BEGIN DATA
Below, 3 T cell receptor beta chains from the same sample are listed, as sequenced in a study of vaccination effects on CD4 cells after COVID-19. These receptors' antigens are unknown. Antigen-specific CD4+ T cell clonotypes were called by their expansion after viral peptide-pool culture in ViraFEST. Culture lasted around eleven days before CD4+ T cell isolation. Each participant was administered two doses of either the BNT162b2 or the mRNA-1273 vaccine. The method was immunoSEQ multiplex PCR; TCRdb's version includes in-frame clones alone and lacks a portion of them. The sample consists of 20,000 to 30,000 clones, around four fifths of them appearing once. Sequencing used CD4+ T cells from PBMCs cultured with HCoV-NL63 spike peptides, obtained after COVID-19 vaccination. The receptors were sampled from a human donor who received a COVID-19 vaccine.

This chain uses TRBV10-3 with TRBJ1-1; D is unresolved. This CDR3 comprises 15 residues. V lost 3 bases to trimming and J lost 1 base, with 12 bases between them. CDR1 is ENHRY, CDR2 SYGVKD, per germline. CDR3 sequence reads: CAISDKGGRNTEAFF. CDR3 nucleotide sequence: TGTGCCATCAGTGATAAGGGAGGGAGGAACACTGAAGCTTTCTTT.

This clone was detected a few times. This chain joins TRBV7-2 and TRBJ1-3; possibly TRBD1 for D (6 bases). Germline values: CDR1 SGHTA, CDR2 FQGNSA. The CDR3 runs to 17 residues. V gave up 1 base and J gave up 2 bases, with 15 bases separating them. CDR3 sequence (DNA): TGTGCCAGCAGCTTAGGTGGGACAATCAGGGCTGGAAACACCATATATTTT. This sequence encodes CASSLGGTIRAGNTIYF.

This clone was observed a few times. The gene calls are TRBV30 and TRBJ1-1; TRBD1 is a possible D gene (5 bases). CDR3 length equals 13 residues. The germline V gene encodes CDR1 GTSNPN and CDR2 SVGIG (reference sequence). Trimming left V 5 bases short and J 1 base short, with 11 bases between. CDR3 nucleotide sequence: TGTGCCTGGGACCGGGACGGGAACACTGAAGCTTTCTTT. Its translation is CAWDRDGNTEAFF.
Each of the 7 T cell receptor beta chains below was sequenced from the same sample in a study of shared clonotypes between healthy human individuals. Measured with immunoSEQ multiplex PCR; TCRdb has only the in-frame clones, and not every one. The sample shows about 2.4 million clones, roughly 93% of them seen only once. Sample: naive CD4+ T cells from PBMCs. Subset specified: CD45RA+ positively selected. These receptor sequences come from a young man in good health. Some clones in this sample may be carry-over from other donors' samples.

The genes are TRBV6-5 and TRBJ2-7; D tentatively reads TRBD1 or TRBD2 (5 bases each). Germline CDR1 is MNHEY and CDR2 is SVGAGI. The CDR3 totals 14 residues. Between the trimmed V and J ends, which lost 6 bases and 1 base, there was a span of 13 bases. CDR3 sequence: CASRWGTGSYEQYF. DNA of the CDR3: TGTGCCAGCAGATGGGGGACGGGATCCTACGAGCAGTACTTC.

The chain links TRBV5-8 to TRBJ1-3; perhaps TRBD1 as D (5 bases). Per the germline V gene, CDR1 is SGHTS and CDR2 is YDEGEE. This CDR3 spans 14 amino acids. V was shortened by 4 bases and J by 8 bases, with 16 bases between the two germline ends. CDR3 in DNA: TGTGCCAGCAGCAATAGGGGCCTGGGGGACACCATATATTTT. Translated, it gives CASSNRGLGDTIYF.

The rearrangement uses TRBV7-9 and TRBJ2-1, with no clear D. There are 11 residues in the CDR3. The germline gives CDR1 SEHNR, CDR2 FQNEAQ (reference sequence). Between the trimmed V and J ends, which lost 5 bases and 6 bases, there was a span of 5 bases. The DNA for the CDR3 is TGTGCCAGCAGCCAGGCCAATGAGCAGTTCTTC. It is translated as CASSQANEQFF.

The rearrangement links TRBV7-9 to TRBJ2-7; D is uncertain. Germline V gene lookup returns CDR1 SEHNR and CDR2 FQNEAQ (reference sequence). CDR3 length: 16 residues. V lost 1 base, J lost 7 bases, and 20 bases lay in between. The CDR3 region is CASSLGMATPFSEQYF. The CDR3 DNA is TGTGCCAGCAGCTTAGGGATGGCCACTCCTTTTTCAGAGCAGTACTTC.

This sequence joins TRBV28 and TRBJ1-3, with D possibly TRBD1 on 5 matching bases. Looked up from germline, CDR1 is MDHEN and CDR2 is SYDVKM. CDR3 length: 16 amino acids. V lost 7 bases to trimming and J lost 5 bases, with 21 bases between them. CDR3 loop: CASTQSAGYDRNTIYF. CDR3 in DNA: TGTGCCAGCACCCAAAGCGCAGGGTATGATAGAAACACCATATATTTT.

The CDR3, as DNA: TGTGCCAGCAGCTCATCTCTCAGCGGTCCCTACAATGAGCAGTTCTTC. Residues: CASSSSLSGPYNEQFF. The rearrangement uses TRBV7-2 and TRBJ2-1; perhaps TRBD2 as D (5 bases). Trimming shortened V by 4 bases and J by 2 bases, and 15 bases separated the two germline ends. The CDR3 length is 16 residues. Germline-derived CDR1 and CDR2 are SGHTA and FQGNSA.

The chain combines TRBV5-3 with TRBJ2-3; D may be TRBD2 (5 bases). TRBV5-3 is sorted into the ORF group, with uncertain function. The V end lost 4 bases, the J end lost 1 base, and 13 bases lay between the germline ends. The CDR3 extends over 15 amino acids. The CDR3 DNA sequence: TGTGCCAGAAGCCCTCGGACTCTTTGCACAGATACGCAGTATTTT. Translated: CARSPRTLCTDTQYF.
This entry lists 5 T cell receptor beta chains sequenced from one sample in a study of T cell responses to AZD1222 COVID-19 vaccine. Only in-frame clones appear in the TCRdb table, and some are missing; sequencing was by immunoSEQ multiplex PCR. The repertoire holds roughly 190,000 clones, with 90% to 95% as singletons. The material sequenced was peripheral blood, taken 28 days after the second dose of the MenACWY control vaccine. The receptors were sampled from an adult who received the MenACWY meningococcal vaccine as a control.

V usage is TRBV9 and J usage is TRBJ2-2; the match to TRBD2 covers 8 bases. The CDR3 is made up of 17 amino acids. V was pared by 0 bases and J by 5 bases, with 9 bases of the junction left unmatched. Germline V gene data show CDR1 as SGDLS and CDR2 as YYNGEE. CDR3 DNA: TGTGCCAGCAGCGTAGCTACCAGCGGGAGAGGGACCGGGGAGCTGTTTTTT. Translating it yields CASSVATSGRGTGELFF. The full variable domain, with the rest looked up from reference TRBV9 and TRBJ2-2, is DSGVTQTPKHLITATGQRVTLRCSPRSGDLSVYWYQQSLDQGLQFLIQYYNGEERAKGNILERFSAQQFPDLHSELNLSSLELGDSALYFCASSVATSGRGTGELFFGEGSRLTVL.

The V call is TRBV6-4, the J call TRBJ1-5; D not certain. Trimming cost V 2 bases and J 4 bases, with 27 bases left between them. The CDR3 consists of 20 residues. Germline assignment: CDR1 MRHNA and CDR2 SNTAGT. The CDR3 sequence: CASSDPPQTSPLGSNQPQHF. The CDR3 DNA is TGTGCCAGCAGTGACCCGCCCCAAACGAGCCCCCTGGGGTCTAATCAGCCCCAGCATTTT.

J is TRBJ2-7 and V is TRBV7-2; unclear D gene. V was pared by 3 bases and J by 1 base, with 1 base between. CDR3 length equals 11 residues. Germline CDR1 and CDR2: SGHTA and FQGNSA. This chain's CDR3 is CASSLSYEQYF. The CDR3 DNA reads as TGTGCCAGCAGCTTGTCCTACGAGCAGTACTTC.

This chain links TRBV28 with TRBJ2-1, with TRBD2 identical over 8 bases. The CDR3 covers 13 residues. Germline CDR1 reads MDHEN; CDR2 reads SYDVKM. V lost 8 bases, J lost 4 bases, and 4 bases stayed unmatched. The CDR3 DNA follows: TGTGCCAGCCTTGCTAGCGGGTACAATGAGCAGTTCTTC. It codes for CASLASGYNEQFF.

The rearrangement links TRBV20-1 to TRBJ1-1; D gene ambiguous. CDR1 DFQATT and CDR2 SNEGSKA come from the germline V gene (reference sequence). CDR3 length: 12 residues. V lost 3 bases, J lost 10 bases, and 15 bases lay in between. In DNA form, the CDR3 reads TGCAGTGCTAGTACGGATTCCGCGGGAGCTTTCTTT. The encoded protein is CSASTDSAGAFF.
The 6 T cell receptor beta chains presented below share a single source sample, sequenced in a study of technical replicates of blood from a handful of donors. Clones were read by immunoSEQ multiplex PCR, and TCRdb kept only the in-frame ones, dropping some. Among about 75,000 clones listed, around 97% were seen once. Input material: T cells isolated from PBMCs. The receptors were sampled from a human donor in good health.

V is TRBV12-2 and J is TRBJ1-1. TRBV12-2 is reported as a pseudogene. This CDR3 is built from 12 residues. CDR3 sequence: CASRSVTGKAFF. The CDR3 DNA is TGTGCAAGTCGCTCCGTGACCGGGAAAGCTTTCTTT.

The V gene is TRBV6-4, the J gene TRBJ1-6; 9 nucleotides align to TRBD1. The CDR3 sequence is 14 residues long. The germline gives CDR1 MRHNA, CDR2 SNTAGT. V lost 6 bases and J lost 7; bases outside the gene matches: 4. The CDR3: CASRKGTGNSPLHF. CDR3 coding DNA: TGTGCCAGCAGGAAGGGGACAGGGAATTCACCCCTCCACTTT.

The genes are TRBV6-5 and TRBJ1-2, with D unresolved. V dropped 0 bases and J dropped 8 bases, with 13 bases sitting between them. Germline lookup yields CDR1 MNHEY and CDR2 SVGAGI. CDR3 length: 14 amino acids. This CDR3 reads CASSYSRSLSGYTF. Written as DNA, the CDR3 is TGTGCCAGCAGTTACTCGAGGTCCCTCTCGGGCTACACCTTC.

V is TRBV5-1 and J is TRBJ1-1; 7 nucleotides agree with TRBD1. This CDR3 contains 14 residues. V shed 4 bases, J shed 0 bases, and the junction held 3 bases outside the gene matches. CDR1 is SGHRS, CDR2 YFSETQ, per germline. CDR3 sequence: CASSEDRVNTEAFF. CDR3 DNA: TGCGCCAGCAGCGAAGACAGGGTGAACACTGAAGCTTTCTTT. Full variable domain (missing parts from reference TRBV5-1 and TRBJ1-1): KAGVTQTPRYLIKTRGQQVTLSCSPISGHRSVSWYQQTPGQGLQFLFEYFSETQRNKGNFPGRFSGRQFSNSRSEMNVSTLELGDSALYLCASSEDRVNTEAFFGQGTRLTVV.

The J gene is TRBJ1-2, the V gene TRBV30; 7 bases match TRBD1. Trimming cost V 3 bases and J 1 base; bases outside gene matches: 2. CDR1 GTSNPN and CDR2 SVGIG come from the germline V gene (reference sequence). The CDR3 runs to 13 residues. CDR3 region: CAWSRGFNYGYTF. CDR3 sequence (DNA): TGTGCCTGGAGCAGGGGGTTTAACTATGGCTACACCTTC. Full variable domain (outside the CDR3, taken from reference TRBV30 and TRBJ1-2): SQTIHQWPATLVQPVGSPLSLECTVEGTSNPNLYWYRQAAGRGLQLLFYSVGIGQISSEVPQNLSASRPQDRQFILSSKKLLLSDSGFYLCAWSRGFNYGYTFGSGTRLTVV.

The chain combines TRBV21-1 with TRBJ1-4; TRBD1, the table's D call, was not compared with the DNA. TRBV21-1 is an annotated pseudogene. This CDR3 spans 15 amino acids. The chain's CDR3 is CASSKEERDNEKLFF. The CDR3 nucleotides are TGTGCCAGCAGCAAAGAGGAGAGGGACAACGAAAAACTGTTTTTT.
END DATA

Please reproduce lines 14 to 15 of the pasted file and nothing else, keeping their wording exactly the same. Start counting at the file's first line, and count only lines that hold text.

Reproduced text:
V usage is TRBV9 and J usage is TRBJ2-2; the match to TRBD2 covers 8 bases. The CDR3 is made up of 17 amino acids. V was pared by 0 bases and J by 5 bases, with 9 bases of the junction left unmatched. Germline V gene data show CDR1 as SGDLS and CDR2 as YYNGEE. CDR3 DNA: TGTGCCAGCAGCGTAGCTACCAGCGGGAGAGGGACCGGGGAGCTGTTTTTT. Translating it yields CASSVATSGRGTGELFF. The full variable domain, with the rest looked up from reference TRBV9 and TRBJ2-2, is DSGVTQTPKHLITATGQRVTLRCSPRSGDLSVYWYQQSLDQGLQFLIQYYNGEERAKGNILERFSAQQFPDLHSELNLSSLELGDSALYFCASSVATSGRGTGELFFGEGSRLTVL.

The V call is TRBV6-4, the J call TRBJ1-5; D not certain. Trimming cost V 2 bases and J 4 bases, with 27 bases left between them. The CDR3 consists of 20 residues. Germline assignment: CDR1 MRHNA and CDR2 SNTAGT. The CDR3 sequence: CASSDPPQTSPLGSNQPQHF. The CDR3 DNA is TGTGCCAGCAGTGACCCGCCCCAAACGAGCCCCCTGGGGTCTAATCAGCCCCAGCATTTT.